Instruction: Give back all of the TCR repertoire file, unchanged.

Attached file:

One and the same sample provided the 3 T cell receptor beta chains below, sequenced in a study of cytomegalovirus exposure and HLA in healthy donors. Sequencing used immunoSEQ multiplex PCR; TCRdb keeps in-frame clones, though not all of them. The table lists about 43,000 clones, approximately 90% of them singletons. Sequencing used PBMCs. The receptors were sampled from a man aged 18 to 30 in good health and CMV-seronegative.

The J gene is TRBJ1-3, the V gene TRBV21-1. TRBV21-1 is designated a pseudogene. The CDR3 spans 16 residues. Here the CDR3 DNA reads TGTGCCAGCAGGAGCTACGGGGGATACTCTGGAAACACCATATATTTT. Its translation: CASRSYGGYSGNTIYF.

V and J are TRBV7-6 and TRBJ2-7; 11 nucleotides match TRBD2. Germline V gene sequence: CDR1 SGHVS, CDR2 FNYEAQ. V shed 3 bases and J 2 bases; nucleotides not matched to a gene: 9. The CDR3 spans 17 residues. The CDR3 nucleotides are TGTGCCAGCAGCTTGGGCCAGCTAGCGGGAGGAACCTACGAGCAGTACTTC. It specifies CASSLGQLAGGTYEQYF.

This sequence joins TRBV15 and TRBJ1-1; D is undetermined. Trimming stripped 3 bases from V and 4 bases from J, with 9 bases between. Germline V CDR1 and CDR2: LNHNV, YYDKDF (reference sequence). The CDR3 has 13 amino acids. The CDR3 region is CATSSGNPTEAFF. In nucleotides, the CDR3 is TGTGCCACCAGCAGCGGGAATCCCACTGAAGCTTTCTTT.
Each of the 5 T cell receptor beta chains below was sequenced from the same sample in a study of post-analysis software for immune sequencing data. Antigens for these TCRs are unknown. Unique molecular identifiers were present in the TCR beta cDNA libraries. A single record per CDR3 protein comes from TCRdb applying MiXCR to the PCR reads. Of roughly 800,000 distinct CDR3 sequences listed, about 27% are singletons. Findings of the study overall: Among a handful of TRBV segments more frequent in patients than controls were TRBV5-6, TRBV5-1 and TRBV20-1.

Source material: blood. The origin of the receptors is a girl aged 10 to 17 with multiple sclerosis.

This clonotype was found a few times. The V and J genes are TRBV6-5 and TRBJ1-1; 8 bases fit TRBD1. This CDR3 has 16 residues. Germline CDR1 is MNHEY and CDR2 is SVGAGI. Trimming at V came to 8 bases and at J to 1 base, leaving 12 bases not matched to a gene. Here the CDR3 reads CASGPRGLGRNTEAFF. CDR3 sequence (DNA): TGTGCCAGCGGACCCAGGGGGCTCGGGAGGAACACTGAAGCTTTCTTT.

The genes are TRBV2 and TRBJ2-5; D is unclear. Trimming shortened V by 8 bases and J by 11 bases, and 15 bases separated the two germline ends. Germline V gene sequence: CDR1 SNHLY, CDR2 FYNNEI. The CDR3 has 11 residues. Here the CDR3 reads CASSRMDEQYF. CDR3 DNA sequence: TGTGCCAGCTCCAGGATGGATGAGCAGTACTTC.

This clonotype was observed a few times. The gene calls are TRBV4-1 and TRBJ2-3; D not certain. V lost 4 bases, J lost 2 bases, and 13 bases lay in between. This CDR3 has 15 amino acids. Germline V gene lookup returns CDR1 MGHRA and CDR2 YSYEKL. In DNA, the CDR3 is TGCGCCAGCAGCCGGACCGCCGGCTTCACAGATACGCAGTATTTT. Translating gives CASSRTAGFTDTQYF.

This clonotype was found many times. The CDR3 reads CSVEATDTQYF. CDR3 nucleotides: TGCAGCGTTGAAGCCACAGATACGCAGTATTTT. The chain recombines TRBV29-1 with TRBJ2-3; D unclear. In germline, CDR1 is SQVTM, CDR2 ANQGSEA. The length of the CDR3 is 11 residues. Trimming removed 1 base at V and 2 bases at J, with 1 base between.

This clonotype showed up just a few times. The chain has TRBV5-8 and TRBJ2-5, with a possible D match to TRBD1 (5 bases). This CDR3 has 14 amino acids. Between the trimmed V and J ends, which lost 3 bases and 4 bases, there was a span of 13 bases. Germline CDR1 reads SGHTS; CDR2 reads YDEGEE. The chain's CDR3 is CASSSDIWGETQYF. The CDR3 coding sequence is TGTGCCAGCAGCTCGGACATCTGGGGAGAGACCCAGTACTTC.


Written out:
One and the same sample provided the 3 T cell receptor beta chains below, sequenced in a study of cytomegalovirus exposure and HLA in healthy donors. Sequencing used immunoSEQ multiplex PCR; TCRdb keeps in-frame clones, though not all of them. The table lists about 43,000 clones, approximately 90% of them singletons. Sequencing used PBMCs. The receptors were sampled from a man aged 18 to 30 in good health and CMV-seronegative.

The J gene is TRBJ1-3, the V gene TRBV21-1. TRBV21-1 is designated a pseudogene. The CDR3 spans 16 residues. Here the CDR3 DNA reads TGTGCCAGCAGGAGCTACGGGGGATACTCTGGAAACACCATATATTTT. Its translation: CASRSYGGYSGNTIYF.

V and J are TRBV7-6 and TRBJ2-7; 11 nucleotides match TRBD2. Germline V gene sequence: CDR1 SGHVS, CDR2 FNYEAQ. V shed 3 bases and J 2 bases; nucleotides not matched to a gene: 9. The CDR3 spans 17 residues. The CDR3 nucleotides are TGTGCCAGCAGCTTGGGCCAGCTAGCGGGAGGAACCTACGAGCAGTACTTC. It specifies CASSLGQLAGGTYEQYF.

This sequence joins TRBV15 and TRBJ1-1; D is undetermined. Trimming stripped 3 bases from V and 4 bases from J, with 9 bases between. Germline V CDR1 and CDR2: LNHNV, YYDKDF (reference sequence). The CDR3 has 13 amino acids. The CDR3 region is CATSSGNPTEAFF. In nucleotides, the CDR3 is TGTGCCACCAGCAGCGGGAATCCCACTGAAGCTTTCTTT.
Each of the 5 T cell receptor beta chains below was sequenced from the same sample in a study of post-analysis software for immune sequencing data. Antigens for these TCRs are unknown. Unique molecular identifiers were present in the TCR beta cDNA libraries. A single record per CDR3 protein comes from TCRdb applying MiXCR to the PCR reads. Of roughly 800,000 distinct CDR3 sequences listed, about 27% are singletons. Findings of the study overall: Among a handful of TRBV segments more frequent in patients than controls were TRBV5-6, TRBV5-1 and TRBV20-1.

Source material: blood. The origin of the receptors is a girl aged 10 to 17 with multiple sclerosis.

This clonotype was found a few times. The V and J genes are TRBV6-5 and TRBJ1-1; 8 bases fit TRBD1. This CDR3 has 16 residues. Germline CDR1 is MNHEY and CDR2 is SVGAGI. Trimming at V came to 8 bases and at J to 1 base, leaving 12 bases not matched to a gene. Here the CDR3 reads CASGPRGLGRNTEAFF. CDR3 sequence (DNA): TGTGCCAGCGGACCCAGGGGGCTCGGGAGGAACACTGAAGCTTTCTTT.

The genes are TRBV2 and TRBJ2-5; D is unclear. Trimming shortened V by 8 bases and J by 11 bases, and 15 bases separated the two germline ends. Germline V gene sequence: CDR1 SNHLY, CDR2 FYNNEI. The CDR3 has 11 residues. Here the CDR3 reads CASSRMDEQYF. CDR3 DNA sequence: TGTGCCAGCTCCAGGATGGATGAGCAGTACTTC.

This clonotype was observed a few times. The gene calls are TRBV4-1 and TRBJ2-3; D not certain. V lost 4 bases, J lost 2 bases, and 13 bases lay in between. This CDR3 has 15 amino acids. Germline V gene lookup returns CDR1 MGHRA and CDR2 YSYEKL. In DNA, the CDR3 is TGCGCCAGCAGCCGGACCGCCGGCTTCACAGATACGCAGTATTTT. Translating gives CASSRTAGFTDTQYF.

This clonotype was found many times. The CDR3 reads CSVEATDTQYF. CDR3 nucleotides: TGCAGCGTTGAAGCCACAGATACGCAGTATTTT. The chain recombines TRBV29-1 with TRBJ2-3; D unclear. In germline, CDR1 is SQVTM, CDR2 ANQGSEA. The length of the CDR3 is 11 residues. Trimming removed 1 base at V and 2 bases at J, with 1 base between.

This clonotype showed up just a few times. The chain has TRBV5-8 and TRBJ2-5, with a possible D match to TRBD1 (5 bases). This CDR3 has 14 amino acids. Between the trimmed V and J ends, which lost 3 bases and 4 bases, there was a span of 13 bases. Germline CDR1 reads SGHTS; CDR2 reads YDEGEE. The chain's CDR3 is CASSSDIWGETQYF. The CDR3 coding sequence is TGTGCCAGCAGCTCGGACATCTGGGGAGAGACCCAGTACTTC.